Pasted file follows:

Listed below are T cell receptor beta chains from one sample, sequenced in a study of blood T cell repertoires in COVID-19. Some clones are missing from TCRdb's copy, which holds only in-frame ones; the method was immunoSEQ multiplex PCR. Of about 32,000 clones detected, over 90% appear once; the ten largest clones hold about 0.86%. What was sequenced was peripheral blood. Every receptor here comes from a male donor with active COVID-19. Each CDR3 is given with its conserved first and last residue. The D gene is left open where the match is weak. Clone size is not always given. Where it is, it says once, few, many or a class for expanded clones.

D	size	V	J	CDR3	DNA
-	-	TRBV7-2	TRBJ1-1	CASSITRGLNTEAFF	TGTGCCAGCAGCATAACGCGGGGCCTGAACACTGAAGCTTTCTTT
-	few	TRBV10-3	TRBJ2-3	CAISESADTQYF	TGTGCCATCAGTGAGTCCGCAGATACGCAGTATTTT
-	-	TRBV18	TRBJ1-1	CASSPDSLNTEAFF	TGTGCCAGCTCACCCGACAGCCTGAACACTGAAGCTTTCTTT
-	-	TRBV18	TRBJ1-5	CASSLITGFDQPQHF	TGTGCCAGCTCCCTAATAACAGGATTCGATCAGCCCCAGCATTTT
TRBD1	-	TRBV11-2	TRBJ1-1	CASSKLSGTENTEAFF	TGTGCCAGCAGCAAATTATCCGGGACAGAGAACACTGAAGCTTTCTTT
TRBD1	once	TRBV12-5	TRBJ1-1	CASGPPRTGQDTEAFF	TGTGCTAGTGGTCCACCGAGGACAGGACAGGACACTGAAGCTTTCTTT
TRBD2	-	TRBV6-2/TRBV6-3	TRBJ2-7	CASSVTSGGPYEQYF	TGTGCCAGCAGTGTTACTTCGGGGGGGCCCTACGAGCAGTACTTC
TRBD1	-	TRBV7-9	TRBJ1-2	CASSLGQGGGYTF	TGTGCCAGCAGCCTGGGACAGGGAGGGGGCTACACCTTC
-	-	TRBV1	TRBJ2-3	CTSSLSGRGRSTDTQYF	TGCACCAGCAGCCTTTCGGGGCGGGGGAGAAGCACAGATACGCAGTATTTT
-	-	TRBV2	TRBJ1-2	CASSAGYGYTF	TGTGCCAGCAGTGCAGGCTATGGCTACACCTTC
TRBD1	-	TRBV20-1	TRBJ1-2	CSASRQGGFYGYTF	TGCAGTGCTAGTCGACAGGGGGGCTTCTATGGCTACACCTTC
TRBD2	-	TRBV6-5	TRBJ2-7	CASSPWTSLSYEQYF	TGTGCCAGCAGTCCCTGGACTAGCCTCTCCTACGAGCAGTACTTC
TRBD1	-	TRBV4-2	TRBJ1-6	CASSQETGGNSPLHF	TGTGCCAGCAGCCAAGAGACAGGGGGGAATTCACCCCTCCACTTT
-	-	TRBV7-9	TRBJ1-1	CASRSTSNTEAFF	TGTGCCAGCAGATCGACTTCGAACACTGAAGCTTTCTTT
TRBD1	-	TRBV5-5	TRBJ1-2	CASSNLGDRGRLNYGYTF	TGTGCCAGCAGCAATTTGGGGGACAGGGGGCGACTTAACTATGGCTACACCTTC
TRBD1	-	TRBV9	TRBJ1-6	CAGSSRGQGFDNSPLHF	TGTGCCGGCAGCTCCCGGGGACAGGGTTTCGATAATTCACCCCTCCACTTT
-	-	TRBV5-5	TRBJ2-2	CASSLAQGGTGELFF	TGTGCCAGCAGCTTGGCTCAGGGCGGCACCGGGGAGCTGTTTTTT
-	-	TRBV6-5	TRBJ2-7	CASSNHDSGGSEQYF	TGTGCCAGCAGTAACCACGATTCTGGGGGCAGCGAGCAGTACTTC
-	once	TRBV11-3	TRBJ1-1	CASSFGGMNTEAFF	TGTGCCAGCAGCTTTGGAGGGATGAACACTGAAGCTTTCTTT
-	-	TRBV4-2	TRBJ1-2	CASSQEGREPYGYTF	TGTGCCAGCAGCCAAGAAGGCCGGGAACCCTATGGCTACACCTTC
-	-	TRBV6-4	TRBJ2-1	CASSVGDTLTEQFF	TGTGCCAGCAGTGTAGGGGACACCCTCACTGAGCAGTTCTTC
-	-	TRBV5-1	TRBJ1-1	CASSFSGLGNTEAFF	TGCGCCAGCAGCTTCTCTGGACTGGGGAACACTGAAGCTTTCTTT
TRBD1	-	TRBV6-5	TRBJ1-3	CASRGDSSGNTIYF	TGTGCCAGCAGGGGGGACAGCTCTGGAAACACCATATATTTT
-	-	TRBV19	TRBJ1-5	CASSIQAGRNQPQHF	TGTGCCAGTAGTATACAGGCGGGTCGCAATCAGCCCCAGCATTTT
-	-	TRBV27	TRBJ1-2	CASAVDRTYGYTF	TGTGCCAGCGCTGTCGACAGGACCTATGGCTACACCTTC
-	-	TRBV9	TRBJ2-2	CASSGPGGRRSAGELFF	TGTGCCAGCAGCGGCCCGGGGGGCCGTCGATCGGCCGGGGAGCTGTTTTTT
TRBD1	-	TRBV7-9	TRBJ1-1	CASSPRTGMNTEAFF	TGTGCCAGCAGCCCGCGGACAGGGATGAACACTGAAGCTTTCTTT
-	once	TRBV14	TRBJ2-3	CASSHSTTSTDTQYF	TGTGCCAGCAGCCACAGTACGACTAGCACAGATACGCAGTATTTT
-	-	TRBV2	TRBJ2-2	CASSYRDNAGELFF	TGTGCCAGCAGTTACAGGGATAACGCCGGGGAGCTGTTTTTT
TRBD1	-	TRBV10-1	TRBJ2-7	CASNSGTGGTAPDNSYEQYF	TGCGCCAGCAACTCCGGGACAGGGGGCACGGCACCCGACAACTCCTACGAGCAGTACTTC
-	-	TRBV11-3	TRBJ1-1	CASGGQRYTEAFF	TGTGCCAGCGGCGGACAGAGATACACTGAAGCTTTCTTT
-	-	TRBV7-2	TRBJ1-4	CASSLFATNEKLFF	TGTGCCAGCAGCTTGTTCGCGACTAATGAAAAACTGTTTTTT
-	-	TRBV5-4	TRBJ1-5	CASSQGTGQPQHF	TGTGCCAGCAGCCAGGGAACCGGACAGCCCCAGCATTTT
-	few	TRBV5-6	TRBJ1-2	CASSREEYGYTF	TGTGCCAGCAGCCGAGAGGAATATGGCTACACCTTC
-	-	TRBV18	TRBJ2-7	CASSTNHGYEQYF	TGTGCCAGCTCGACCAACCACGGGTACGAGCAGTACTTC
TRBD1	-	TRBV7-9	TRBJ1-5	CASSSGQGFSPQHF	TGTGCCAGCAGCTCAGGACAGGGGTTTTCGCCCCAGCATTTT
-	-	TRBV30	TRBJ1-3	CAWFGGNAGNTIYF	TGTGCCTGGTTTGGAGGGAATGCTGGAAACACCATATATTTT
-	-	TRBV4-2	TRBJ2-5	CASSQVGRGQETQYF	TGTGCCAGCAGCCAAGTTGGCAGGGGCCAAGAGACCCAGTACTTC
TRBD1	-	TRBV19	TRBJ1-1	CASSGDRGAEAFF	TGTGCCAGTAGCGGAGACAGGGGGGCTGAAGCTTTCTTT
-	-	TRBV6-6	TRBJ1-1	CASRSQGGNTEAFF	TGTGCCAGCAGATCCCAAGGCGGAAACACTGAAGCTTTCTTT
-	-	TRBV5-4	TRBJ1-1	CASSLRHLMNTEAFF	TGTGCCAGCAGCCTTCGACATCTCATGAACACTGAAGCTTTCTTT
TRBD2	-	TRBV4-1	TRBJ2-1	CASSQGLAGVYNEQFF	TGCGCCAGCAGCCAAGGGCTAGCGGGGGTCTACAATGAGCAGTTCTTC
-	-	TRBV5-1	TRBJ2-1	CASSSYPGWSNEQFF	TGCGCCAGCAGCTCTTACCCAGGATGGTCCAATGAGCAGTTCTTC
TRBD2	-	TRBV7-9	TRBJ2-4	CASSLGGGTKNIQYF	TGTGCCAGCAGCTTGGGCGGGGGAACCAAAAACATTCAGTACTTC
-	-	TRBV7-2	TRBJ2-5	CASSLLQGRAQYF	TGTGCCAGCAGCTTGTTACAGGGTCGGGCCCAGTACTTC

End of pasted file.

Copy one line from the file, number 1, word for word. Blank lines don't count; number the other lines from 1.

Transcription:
Listed below are T cell receptor beta chains from one sample, sequenced in a study of blood T cell repertoires in COVID-19. Some clones are missing from TCRdb's copy, which holds only in-frame ones; the method was immunoSEQ multiplex PCR. Of about 32,000 clones detected, over 90% appear once; the ten largest clones hold about 0.86%. What was sequenced was peripheral blood. Every receptor here comes from a male donor with active COVID-19. Each CDR3 is given with its conserved first and last residue. The D gene is left open where the match is weak. Clone size is not always given. Where it is, it says once, few, many or a class for expanded clones.